Category archive: Nostalgia

Two men, two wives, six daughters and…

Two men, two wives, six daughters between them.   So in their conversation, a liberal  sprinkling of domestic chit-chat –  the kind you’d also  imagine women having over a cuppa. Except  that these were two  old blokes  who’d notched up a  century of marriage between them.

And blokes  talk about sport, who should have won the one day cricket final at Lords,  politics –  and of course the good old days. There’s a pause between  all this chaff and then this:

Continue reading

A hero at 14…

(Part two of John’s adolescent dilemma)

In the first episode which we ran in June, 13-year-old John Anderson is acclaimed for his heroism – rescuing his 18-month-old brother from a charging bull in post- war Britain. He makes the front pages of national newspapers is feted in London along with other young heroes – and dies just a little bit each time…. Here’s the sequel to his dip into the waters of celebrity…

Continue reading

Rangitoto’s ‘blood-red skies’

It’s there.

It’s always been there.

And I, like so many other Aucklanders looked on it as an iconic sight, simultaneously  everyday – and spectacular.  Like Mt Eden where we  could climb any time for  360 degree views of  Auckland. Or  humble Mt Roskill where  as kids  we  hurtled over sheep ruts in  wooden sledges.  Or  gracious  Cornwall Park and  One Tree Hill,  (now better known as None Tree Hill).

Continue reading

A loose bullock – and a reluctant child celebrity…

Part one of John’s adolescent dilemma

Despite the progress women have made in the last generation and a half , some things are and have always been easier for girls. At 13 years old they are blessed with greater confidence, greater maturity, greater common sense and most importantly are not faced at every turn by the constant threat of embarrassment. True! Here’s a story I kept to myself until my children found out about it when they were in their teens.

Continue reading

Once upon a war…

Who says  the elderly aren’t  worth listening to?  Just think of some of the gems they  can casually reveal in conversations about what it was like when they were schoolkids.  Here’s one:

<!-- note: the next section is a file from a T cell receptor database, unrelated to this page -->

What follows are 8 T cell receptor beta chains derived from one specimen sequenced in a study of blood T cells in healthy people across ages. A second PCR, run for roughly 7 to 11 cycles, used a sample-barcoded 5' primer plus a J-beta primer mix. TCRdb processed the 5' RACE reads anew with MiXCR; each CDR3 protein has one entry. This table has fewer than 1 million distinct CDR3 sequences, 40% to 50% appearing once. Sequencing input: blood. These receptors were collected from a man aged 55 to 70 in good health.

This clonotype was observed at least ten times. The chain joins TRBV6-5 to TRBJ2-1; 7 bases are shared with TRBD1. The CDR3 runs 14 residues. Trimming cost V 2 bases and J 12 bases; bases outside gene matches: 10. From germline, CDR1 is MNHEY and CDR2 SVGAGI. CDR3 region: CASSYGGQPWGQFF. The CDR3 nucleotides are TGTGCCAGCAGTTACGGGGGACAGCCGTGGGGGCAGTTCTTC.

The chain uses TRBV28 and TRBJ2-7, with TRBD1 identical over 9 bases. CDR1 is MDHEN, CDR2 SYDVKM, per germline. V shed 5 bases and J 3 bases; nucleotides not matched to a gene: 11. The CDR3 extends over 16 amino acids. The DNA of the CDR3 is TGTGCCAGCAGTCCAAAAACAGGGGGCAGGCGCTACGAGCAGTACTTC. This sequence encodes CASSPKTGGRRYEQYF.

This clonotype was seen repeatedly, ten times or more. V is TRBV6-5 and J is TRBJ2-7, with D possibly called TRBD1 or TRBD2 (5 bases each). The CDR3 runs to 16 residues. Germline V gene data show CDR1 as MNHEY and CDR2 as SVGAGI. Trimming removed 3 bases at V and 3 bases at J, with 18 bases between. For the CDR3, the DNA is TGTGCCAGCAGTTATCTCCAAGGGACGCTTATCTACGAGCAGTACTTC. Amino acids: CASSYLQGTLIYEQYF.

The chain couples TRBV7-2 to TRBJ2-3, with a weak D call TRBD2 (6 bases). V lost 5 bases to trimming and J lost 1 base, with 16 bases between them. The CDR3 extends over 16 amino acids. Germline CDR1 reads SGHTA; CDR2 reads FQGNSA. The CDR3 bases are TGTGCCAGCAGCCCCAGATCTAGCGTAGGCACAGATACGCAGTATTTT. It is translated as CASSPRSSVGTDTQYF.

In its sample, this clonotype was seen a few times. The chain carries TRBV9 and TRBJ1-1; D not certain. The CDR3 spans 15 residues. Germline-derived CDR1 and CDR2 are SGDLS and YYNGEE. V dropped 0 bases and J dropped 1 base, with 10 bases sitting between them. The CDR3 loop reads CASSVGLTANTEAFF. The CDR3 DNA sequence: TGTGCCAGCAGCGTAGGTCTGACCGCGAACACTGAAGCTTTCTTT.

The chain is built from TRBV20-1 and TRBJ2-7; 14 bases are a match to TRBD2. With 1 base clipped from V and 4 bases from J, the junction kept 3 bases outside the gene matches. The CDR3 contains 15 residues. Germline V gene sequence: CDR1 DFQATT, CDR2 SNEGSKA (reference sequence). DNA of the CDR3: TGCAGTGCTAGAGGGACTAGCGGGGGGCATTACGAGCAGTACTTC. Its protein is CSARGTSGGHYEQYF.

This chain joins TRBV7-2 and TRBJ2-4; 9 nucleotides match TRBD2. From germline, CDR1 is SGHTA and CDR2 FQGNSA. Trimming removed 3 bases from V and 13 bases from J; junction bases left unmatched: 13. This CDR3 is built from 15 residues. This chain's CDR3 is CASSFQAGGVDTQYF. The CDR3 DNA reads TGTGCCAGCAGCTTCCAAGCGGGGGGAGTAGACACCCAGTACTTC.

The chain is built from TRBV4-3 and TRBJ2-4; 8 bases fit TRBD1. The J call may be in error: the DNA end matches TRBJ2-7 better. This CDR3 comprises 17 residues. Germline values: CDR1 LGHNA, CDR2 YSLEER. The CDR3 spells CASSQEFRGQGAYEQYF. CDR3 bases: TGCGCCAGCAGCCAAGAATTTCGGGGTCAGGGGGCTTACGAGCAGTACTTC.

Continue reading

A worthy career…

So you’re an idealist and you want to make a difference by reducing suffering and making the world a better place.

Social work seems like a good place to start. You invest your time, hopes and a significant portion of your financial security in study and training. Along the way you decide which branch of social work would suit you.

Continue reading

On being secular…

Climate change, the future of work and bog standard racism should be enough to be getting on with. But no, a political party for religious fundamentalists is about to torment us by adding its peculiar ecclesiastical code of conduct to the various tribes in parliament.

Continue reading

Autumn – raking leaves and a bit of navel-gazing!

Never mind the  Pin Oak leaves  swirling in a sudden backyard leafstorm –  those russet layers of  red and  gold are the stuff  of  deferred gratification: raking them in the  backyard,  in  the pale autumn sunlight.    And forget  pulling out the spent summer crops, trimming trees and  the other gardening  chores.

Most  can be ticked off as done and dusted but the one I’ve put off  longer than usual because it’s been such a gloriously golden farewell to summer, is cutting back  our grapevine.

Continue reading

The Delusions of ‘Dolphins’ in the City of Sails

Four years ago my life was tipped upside down after making a rash phone call to my friend, Barry Copeland. We had just attended a small protest on Queens Wharf where we learned of Ports of Auckland’s 90 m expansion plans to Bledisloe Wharf. When I saw the extent of the port’s proposals, it touched a nerve. That evening I called my architect friend and said: “Barry we’ve got to do something about this”.

Continue reading